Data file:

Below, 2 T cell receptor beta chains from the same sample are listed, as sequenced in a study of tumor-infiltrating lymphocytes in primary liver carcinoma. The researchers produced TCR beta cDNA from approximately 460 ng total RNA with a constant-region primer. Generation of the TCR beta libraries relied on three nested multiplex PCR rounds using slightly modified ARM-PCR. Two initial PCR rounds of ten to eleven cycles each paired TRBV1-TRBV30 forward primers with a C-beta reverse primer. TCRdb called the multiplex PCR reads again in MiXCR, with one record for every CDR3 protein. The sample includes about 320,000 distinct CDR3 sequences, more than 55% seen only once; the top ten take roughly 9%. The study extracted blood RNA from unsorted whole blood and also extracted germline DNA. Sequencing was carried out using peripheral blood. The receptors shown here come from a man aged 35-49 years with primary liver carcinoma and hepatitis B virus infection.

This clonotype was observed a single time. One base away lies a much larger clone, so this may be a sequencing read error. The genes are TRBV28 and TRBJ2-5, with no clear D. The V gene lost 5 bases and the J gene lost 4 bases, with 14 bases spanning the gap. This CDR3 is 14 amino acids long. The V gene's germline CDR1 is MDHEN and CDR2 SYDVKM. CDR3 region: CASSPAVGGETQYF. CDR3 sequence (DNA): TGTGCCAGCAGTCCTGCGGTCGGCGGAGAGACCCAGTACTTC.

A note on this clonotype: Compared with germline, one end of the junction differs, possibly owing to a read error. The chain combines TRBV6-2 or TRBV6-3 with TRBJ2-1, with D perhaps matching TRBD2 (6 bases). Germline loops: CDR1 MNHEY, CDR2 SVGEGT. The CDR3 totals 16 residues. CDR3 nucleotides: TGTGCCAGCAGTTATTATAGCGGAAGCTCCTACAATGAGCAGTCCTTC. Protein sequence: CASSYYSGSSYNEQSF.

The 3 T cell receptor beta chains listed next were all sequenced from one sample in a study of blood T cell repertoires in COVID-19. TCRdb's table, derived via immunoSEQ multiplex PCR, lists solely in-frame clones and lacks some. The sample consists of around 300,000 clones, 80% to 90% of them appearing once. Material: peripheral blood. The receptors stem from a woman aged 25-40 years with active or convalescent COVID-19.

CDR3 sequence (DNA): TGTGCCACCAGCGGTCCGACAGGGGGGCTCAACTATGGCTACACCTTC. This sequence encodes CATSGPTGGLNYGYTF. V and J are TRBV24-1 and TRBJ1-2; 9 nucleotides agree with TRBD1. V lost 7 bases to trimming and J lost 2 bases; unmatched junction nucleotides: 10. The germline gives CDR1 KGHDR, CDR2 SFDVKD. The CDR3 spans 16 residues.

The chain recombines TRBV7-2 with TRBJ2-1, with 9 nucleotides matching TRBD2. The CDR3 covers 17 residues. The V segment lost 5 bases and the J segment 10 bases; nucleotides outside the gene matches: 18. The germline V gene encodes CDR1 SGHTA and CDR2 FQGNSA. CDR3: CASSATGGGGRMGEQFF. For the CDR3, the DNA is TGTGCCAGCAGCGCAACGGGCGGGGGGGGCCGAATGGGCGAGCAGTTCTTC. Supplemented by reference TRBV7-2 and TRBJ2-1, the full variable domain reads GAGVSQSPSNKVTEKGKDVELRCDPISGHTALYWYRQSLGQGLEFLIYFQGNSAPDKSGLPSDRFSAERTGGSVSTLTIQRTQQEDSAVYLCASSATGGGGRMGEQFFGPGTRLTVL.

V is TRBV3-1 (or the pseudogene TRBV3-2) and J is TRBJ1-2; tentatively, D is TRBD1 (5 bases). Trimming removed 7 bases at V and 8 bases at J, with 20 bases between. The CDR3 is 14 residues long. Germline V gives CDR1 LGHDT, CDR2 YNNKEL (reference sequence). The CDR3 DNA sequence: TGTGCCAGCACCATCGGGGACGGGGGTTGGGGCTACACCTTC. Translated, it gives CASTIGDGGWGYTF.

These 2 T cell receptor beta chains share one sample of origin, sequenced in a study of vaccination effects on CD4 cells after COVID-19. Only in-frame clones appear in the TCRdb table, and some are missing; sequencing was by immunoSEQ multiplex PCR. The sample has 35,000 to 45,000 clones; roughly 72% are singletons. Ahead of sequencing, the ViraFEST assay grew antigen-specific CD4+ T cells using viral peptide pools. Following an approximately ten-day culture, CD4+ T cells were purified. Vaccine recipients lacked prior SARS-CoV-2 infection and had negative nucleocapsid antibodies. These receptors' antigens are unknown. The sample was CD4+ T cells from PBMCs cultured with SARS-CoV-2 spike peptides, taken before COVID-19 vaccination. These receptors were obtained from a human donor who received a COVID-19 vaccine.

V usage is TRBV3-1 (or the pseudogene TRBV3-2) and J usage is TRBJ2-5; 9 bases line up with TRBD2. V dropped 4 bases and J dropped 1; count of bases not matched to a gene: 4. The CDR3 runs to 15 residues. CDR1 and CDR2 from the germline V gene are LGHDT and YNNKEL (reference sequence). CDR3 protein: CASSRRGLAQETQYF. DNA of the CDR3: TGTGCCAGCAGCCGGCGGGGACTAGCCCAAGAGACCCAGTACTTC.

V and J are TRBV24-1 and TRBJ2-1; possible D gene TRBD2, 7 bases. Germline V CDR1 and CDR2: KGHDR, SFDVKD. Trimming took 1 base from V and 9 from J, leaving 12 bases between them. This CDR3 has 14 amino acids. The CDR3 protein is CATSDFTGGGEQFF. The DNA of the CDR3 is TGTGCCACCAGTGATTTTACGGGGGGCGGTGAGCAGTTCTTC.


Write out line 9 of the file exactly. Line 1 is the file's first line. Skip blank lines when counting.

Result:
V usage is TRBV3-1 (or the pseudogene TRBV3-2) and J usage is TRBJ2-5; 9 bases line up with TRBD2. V dropped 4 bases and J dropped 1; count of bases not matched to a gene: 4. The CDR3 runs to 15 residues. CDR1 and CDR2 from the germline V gene are LGHDT and YNNKEL (reference sequence). CDR3 protein: CASSRRGLAQETQYF. DNA of the CDR3: TGTGCCAGCAGCCGGCGGGGACTAGCCCAAGAGACCCAGTACTTC.